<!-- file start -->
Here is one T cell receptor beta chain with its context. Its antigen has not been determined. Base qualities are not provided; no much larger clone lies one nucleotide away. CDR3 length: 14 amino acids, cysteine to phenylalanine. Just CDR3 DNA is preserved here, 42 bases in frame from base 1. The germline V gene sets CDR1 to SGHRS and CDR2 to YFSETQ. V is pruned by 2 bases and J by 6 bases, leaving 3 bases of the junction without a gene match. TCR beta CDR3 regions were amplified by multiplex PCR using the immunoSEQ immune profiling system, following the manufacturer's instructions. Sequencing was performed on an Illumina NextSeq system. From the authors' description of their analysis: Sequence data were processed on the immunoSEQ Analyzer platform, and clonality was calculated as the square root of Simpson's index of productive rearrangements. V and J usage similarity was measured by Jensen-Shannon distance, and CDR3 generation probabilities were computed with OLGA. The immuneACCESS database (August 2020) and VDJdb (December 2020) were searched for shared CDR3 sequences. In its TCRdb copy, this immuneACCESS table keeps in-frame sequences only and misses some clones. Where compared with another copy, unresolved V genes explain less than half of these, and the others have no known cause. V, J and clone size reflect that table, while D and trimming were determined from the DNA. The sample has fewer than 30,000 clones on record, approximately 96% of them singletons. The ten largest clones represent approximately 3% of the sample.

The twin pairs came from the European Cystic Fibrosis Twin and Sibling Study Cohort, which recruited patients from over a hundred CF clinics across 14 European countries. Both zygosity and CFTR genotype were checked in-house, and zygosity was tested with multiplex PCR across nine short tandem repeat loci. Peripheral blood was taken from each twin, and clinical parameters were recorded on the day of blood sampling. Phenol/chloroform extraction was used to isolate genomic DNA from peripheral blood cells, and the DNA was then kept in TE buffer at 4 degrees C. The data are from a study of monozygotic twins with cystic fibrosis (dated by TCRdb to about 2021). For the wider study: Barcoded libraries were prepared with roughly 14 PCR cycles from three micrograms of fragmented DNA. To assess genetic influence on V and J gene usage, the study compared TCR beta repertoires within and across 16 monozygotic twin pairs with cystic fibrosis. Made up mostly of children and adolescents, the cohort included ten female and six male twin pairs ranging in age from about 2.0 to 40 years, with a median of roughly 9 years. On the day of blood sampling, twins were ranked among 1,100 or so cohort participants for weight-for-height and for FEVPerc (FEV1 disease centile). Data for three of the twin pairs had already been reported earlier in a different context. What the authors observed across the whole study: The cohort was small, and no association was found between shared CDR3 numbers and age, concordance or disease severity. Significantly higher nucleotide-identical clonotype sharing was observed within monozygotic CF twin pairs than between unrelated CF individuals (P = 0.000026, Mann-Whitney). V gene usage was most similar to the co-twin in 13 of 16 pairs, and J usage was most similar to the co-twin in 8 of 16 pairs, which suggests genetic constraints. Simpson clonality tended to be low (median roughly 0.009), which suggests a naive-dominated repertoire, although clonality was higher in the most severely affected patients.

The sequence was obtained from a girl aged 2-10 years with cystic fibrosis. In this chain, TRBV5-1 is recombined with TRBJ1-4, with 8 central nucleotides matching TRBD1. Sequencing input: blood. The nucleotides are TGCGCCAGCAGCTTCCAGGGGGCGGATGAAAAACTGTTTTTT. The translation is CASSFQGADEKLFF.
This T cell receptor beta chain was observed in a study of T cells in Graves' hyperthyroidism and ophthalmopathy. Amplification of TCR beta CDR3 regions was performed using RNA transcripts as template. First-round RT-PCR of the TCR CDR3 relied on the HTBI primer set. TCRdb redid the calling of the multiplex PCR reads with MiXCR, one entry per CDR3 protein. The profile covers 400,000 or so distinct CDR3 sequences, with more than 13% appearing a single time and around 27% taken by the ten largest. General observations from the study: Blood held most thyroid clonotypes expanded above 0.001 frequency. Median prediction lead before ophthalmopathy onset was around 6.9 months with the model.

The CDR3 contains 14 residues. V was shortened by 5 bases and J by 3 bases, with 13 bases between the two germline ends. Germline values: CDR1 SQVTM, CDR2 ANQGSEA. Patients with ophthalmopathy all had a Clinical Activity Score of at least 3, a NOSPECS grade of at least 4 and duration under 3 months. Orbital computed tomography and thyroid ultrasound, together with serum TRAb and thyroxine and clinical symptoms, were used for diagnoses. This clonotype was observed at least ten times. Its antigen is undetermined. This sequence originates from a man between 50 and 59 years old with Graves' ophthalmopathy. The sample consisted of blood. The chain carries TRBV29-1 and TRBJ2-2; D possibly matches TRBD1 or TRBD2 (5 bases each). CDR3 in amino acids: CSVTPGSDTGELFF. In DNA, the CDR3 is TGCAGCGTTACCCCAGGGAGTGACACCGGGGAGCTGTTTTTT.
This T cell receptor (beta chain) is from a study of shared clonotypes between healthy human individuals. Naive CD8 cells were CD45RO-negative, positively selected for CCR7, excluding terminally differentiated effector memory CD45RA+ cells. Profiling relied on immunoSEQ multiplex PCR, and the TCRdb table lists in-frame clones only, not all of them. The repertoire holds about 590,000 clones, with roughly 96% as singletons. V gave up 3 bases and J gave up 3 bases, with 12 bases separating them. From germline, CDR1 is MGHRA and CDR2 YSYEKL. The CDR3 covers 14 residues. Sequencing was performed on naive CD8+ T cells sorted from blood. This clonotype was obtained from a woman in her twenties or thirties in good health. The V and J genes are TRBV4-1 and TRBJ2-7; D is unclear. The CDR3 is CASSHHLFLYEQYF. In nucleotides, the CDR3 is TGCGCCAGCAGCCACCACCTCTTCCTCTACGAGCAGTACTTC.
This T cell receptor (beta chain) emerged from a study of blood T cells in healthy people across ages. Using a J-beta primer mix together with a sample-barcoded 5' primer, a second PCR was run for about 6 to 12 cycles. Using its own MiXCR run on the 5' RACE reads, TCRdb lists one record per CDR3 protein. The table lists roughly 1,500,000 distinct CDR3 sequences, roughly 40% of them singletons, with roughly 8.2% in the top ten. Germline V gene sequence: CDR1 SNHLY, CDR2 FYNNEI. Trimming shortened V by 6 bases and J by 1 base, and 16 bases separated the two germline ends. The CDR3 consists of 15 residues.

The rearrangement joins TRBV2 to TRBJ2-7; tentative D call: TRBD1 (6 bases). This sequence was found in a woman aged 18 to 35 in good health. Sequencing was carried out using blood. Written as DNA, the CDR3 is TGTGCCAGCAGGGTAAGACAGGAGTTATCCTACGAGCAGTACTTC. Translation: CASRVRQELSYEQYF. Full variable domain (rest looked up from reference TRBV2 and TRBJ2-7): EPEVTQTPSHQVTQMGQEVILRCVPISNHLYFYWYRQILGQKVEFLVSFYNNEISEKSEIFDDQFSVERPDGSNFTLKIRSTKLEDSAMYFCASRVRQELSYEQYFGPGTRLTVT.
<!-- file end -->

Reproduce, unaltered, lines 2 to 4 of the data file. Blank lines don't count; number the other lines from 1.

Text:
The twin pairs came from the European Cystic Fibrosis Twin and Sibling Study Cohort, which recruited patients from over a hundred CF clinics across 14 European countries. Both zygosity and CFTR genotype were checked in-house, and zygosity was tested with multiplex PCR across nine short tandem repeat loci. Peripheral blood was taken from each twin, and clinical parameters were recorded on the day of blood sampling. Phenol/chloroform extraction was used to isolate genomic DNA from peripheral blood cells, and the DNA was then kept in TE buffer at 4 degrees C. The data are from a study of monozygotic twins with cystic fibrosis (dated by TCRdb to about 2021). For the wider study: Barcoded libraries were prepared with roughly 14 PCR cycles from three micrograms of fragmented DNA. To assess genetic influence on V and J gene usage, the study compared TCR beta repertoires within and across 16 monozygotic twin pairs with cystic fibrosis. Made up mostly of children and adolescents, the cohort included ten female and six male twin pairs ranging in age from about 2.0 to 40 years, with a median of roughly 9 years. On the day of blood sampling, twins were ranked among 1,100 or so cohort participants for weight-for-height and for FEVPerc (FEV1 disease centile). Data for three of the twin pairs had already been reported earlier in a different context. What the authors observed across the whole study: The cohort was small, and no association was found between shared CDR3 numbers and age, concordance or disease severity. Significantly higher nucleotide-identical clonotype sharing was observed within monozygotic CF twin pairs than between unrelated CF individuals (P = 0.000026, Mann-Whitney). V gene usage was most similar to the co-twin in 13 of 16 pairs, and J usage was most similar to the co-twin in 8 of 16 pairs, which suggests genetic constraints. Simpson clonality tended to be low (median roughly 0.009), which suggests a naive-dominated repertoire, although clonality was higher in the most severely affected patients.

The sequence was obtained from a girl aged 2-10 years with cystic fibrosis. In this chain, TRBV5-1 is recombined with TRBJ1-4, with 8 central nucleotides matching TRBD1. Sequencing input: blood. The nucleotides are TGCGCCAGCAGCTTCCAGGGGGCGGATGAAAAACTGTTTTTT. The translation is CASSFQGADEKLFF.
This T cell receptor beta chain was observed in a study of T cells in Graves' hyperthyroidism and ophthalmopathy. Amplification of TCR beta CDR3 regions was performed using RNA transcripts as template. First-round RT-PCR of the TCR CDR3 relied on the HTBI primer set. TCRdb redid the calling of the multiplex PCR reads with MiXCR, one entry per CDR3 protein. The profile covers 400,000 or so distinct CDR3 sequences, with more than 13% appearing a single time and around 27% taken by the ten largest. General observations from the study: Blood held most thyroid clonotypes expanded above 0.001 frequency. Median prediction lead before ophthalmopathy onset was around 6.9 months with the model.